Ponting was a big match player too and destroyed the Indian bowling in the 2003 World Cup final to score 140 priceless runs. He also played a brilliant knock of 104 against New Zealand to steer Australia home in a one-dayer in 2007. He finished with 13704 runs in ODIs at an average of 42 and also captained Australia to two World Cup and one ICC Champions Trophy titles. He was a brilliant fielder too.
#4 Dean Jones
Dean Jones had a career ODI average of 45 while playing in the 1980s and 1990s, when most of the batsmen struggled to have an average over 40. He was an outstanding ODI batsman with all kinds of shots in his repertoire. He played his hooks and pulls with consummate ease and could also hit some ferocious cover drives.
Jones was a member of the World Cup winning team of Australia in 1987. He also played in the 1992 World Cup, but Australia failed to qualify for the semifinals on their home soil. Jones played a match winning knock against India in that World Cup. He also played an outrageously good innings of 145 against England in 1990 to win an ODI for Australia.
Jones scored 6068 runs in 164 ODIs for Australia at an average of 44.6 and also made 7 centuries and 46 half-centuries. He was perhaps the best batsman of his generation for limited overs cricket.
#5 Mike Hussey
Michael Hussey was called “Mr. Cricket” by his teammates and excelled in all the aspects of the game. He was a brilliant middle order batsman, a useful medium-pace bowler, an outstanding fielder and possessed an astute cricket brain. He played for Australia from 2004 to 2012 and contributed immensely to their stupendous success in the late 2000s and early 2010s.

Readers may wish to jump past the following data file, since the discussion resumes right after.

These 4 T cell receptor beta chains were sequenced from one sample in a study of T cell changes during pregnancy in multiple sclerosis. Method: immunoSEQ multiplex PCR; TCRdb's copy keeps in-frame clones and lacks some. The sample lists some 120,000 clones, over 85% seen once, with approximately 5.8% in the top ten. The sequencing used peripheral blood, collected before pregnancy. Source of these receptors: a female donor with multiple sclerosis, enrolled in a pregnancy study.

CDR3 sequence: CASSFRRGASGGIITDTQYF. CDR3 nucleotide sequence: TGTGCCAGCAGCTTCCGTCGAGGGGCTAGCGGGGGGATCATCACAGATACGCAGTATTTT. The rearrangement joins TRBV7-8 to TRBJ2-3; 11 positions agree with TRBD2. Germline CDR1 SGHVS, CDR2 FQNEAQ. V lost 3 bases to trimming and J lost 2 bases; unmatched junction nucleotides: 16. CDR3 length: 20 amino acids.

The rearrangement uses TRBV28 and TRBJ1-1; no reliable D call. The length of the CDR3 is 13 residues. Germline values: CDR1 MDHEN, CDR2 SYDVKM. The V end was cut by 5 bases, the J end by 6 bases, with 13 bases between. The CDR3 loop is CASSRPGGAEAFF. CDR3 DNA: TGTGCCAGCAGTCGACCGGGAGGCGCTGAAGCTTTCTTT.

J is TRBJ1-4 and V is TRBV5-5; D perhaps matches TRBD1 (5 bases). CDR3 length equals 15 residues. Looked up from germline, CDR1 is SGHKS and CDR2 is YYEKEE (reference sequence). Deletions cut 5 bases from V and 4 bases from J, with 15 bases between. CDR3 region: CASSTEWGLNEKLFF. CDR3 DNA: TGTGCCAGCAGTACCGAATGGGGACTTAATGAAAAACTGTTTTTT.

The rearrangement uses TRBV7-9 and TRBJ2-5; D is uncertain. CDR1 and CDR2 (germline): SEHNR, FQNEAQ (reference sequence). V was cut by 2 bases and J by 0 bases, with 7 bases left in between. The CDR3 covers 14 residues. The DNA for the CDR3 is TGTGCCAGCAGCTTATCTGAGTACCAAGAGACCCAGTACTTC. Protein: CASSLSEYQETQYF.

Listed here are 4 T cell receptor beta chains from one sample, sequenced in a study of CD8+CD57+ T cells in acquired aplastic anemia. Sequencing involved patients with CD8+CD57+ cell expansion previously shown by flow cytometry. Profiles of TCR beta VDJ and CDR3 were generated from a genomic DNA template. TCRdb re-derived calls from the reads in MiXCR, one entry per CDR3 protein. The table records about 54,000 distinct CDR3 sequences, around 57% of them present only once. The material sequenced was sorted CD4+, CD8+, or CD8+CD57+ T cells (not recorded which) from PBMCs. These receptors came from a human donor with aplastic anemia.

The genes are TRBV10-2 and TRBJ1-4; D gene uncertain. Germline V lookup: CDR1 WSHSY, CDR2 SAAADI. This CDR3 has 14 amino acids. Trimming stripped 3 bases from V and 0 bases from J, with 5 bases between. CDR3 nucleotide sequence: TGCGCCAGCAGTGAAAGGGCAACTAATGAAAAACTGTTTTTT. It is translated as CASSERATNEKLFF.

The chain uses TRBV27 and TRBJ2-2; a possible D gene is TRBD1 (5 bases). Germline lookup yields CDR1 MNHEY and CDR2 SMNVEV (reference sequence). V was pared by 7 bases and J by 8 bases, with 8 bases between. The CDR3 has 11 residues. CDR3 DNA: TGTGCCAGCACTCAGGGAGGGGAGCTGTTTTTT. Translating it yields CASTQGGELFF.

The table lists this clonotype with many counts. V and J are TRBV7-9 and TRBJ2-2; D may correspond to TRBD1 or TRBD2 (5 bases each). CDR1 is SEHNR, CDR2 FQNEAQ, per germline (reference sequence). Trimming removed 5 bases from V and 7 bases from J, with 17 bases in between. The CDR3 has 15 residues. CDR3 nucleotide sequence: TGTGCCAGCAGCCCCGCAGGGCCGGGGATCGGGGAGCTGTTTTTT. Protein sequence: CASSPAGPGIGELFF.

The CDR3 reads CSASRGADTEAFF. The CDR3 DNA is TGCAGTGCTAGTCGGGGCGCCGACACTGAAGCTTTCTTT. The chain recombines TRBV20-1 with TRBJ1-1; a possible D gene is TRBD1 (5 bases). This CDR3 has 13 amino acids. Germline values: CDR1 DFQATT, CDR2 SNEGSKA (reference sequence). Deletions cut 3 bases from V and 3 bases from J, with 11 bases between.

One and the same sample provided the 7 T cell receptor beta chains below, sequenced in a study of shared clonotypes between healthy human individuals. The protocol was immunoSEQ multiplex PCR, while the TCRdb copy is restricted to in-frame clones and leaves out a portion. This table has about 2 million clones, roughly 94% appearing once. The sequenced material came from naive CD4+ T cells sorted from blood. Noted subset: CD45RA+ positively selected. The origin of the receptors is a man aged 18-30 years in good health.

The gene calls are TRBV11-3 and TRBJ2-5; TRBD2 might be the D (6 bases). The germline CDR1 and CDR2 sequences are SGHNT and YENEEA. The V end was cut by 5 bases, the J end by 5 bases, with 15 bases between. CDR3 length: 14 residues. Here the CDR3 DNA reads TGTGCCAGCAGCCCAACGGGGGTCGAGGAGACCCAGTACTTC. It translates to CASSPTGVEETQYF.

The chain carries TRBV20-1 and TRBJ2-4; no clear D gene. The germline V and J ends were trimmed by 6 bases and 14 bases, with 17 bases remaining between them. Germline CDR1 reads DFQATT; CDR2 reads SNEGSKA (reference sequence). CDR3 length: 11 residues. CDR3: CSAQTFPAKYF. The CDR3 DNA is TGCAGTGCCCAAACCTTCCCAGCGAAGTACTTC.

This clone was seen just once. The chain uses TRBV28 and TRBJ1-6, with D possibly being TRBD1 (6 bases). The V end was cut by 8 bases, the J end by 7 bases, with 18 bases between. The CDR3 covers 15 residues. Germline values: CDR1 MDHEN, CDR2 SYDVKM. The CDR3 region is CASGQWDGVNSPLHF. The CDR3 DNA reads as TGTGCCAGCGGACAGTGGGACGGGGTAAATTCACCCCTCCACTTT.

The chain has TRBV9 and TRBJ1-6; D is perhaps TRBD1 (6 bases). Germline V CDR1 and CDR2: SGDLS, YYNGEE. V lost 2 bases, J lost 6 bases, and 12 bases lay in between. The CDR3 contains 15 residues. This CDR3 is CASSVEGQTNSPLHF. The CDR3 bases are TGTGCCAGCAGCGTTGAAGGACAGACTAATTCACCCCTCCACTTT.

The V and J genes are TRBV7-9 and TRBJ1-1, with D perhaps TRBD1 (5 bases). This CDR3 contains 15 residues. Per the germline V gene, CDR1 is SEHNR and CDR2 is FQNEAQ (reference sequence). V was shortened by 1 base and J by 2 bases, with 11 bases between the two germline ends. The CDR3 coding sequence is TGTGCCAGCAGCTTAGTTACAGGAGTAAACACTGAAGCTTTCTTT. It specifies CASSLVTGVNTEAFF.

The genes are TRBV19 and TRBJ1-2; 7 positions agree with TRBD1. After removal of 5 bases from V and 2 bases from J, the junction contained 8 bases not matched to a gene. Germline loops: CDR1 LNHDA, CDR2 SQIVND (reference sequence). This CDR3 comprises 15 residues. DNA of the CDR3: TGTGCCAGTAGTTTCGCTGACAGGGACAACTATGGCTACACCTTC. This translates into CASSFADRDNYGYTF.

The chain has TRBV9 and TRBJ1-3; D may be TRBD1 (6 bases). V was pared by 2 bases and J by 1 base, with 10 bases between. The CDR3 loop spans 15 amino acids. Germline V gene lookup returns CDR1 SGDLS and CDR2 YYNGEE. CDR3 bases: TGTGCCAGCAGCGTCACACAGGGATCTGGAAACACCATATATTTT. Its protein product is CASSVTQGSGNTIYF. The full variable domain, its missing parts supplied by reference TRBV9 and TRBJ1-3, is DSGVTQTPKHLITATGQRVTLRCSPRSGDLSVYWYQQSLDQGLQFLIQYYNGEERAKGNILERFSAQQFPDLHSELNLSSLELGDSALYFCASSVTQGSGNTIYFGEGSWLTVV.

Hussey was a batsman who could score briskly without playing reckless shots. Whether he was leaning on to play his cover drives or falling back on his back foot to hit the pulls, he always remained a viewer’s delight. Most of his shots were copybook stuff, but very effective at the same time.
Hussey made 5442 runs from 185 ODIs for Australia at a staggering average of 48.1 and was also a member of the World Cup winning side in 2007. He could have a longer international career for Australia had it not been for the presence of the likes of Damien Martyn and Darren Lehmann in the international set-up for the Aussies.
#6 Michael Bevan
Michael Bevan was so consistently good for Australia in the one-dayers that his performances were taken for granted at times. He remains the greatest finisher the game has ever seen and could lead a run chase like nobody else.
He hit a boundary off the last ball to fashion a memorable win for Australia against West Indies in 1996. He also made a brilliant century while batting with the tailenders against New Zealand in 2002 and ultimately won the match for Australia.
Bevan was also instrumental in Australia’s 2 wicket win over England in the 2003 World Cup as he had a 60 run partnership with Andrew Bichel for the 9th wicket. There are dozens of such instances when Bevan won the game for Australia from a very tricky situation.
He was a part of 3 World Cup winning teams for Australia. He also scored 6912 runs in 232 matches at an unbelievable average of 53.6. He also remained a very useful chinaman bowler and took 36 wickets.
#7 Andrew Symonds
Andrew Symonds was a destructive lower middle order batsman and a very useful off-spin bowler in the one-dayers. He was also the best fielder in the Australian team in the 2000s, which was a great feat considering the fact that Australia had excellent fielders like Ponting and Hussey in their team during that period. He also remains one of the most powerful hitters the game has ever seen.